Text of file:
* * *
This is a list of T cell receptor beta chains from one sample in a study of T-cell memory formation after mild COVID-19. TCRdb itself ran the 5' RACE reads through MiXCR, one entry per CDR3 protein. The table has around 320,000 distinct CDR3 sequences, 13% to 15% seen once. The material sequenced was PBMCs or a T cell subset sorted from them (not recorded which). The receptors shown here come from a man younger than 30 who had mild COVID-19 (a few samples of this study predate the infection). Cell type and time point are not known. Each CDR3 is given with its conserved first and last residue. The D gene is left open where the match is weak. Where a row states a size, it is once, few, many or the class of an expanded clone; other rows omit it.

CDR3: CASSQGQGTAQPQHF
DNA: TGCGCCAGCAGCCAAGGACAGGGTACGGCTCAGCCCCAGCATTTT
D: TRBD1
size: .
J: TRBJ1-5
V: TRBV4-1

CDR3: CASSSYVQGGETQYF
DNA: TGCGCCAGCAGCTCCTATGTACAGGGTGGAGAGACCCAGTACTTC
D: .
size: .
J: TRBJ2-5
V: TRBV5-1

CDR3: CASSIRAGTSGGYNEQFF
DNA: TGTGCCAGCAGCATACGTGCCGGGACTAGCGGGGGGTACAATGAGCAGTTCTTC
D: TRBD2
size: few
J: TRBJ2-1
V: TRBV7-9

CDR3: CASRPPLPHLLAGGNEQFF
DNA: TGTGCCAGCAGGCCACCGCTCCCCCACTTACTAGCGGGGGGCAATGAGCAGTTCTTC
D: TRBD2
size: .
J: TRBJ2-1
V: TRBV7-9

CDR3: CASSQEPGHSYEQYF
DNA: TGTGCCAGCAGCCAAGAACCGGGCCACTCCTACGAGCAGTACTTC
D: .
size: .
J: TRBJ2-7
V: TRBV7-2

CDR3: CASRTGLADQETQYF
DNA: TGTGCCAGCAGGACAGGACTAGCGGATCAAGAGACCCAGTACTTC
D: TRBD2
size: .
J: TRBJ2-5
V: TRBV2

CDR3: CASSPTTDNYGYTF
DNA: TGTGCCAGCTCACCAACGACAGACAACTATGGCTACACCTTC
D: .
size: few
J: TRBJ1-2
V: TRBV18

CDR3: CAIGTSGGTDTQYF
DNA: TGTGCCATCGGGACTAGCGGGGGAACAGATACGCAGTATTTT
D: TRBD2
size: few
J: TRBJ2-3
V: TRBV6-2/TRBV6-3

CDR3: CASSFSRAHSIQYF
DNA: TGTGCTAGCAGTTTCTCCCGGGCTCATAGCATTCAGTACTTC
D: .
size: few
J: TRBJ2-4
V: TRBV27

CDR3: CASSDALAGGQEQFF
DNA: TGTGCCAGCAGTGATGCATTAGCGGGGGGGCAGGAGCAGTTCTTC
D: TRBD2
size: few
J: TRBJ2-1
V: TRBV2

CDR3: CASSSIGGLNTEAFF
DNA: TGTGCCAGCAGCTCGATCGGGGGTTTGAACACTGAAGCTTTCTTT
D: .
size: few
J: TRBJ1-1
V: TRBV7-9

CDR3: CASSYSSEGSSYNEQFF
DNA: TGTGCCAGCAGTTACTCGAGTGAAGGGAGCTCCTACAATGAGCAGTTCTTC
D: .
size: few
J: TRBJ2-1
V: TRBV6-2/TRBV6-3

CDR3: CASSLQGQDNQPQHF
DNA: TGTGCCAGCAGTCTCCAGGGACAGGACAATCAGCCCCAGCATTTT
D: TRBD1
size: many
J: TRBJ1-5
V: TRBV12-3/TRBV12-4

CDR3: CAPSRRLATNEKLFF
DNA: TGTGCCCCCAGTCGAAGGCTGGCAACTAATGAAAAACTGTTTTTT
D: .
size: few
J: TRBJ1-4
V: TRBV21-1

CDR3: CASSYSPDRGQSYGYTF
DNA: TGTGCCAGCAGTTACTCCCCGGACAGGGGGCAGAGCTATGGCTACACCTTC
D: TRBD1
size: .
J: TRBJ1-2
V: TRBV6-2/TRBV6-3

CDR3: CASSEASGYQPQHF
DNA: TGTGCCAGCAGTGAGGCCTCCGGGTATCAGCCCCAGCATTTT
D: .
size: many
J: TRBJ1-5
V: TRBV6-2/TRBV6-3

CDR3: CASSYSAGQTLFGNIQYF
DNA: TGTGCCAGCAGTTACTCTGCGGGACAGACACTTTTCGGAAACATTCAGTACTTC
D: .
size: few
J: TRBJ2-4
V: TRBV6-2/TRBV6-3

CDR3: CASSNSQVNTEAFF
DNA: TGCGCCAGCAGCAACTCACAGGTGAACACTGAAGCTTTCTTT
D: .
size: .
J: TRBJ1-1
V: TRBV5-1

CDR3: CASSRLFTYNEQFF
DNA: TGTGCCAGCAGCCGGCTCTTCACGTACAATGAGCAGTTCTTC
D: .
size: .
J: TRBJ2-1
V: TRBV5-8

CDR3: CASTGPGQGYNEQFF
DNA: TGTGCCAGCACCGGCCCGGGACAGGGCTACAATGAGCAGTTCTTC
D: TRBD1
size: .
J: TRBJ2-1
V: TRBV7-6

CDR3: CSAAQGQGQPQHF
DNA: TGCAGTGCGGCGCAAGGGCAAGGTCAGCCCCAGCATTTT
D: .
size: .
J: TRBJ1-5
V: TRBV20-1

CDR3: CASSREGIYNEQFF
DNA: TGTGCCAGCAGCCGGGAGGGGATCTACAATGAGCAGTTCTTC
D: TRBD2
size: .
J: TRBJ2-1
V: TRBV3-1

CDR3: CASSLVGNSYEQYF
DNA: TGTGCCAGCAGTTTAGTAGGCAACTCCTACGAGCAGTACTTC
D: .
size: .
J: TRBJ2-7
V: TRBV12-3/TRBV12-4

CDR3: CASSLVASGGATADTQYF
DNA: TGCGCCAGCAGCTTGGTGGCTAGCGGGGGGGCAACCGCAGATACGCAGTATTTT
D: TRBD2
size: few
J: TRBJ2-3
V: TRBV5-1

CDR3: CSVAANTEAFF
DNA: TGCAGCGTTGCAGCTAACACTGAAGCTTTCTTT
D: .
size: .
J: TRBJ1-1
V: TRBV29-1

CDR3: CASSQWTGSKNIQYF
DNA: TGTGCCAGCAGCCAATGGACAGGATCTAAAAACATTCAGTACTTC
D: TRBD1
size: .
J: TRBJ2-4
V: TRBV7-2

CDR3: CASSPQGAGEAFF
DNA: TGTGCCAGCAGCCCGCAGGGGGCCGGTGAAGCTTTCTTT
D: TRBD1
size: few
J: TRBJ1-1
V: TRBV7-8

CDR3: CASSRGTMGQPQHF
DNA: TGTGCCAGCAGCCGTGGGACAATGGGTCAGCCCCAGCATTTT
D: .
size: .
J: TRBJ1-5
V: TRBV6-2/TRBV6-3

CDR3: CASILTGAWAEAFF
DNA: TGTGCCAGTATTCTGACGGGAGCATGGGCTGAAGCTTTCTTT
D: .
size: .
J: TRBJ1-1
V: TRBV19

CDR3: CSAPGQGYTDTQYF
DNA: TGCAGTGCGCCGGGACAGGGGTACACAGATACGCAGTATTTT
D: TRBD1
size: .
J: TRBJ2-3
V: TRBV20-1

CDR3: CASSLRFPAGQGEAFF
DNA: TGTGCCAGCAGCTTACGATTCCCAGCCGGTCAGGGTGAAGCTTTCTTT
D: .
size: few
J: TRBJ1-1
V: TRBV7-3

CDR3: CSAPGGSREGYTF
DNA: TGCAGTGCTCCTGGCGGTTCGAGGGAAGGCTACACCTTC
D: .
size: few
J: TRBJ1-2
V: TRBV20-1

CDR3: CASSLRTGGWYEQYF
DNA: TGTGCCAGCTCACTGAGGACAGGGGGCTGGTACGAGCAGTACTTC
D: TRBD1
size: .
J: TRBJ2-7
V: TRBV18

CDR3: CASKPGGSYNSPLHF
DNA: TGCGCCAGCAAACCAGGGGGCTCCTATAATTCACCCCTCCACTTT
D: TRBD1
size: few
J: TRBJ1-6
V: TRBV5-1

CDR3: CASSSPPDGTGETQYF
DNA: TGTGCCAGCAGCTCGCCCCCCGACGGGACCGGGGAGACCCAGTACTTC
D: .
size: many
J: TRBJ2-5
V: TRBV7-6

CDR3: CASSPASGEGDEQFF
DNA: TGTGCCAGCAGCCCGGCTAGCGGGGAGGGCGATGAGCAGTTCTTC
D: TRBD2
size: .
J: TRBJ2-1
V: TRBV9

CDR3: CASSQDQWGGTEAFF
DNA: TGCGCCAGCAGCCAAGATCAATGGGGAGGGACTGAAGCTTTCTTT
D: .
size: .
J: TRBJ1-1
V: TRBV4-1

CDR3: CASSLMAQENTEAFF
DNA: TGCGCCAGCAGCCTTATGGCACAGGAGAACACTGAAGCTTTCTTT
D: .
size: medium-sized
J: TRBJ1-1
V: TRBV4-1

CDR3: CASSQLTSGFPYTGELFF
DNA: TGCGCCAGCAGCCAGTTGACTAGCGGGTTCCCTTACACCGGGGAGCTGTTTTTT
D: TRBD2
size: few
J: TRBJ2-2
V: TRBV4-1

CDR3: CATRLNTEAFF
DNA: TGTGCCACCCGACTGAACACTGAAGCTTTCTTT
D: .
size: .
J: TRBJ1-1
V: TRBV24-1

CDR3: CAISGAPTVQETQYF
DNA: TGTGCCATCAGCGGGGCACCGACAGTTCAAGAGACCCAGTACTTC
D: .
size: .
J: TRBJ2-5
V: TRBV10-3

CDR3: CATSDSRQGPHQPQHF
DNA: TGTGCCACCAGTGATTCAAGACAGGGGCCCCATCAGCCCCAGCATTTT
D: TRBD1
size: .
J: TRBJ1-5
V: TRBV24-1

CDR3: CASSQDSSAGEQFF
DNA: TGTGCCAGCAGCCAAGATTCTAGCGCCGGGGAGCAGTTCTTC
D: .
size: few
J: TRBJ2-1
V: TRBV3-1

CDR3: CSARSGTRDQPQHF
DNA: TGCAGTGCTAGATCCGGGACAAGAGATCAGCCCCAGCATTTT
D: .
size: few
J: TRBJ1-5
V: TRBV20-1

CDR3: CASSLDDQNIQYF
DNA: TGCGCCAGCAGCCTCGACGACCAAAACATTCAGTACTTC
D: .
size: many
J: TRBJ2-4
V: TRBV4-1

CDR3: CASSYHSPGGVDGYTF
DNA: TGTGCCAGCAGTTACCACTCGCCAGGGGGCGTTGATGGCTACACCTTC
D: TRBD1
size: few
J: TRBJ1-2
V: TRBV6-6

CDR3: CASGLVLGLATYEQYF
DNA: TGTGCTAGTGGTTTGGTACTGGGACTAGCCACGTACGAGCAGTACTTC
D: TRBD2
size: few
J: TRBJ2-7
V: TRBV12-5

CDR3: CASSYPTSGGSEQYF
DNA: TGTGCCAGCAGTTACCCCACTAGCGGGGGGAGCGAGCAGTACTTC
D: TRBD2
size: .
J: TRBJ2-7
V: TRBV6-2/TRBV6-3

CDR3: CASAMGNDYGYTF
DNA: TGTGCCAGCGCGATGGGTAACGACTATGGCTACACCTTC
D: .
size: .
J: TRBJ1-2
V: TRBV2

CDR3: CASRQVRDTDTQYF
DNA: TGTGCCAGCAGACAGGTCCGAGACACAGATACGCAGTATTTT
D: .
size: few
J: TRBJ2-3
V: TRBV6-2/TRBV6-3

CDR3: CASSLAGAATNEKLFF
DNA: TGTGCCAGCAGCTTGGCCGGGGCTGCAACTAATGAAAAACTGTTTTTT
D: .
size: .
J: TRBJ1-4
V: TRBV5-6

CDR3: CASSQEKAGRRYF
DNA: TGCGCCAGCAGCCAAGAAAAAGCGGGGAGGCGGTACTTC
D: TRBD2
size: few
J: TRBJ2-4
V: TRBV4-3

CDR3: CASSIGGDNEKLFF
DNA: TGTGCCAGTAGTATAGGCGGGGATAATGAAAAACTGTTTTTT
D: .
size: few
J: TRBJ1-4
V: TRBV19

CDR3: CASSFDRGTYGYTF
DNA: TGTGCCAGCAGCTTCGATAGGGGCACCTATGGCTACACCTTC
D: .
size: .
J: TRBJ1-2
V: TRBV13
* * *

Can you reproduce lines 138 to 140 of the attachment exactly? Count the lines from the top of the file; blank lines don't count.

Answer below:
J: TRBJ2-7
V: TRBV12-3/TRBV12-4

CDR3: CASSLVASGGATADTQYF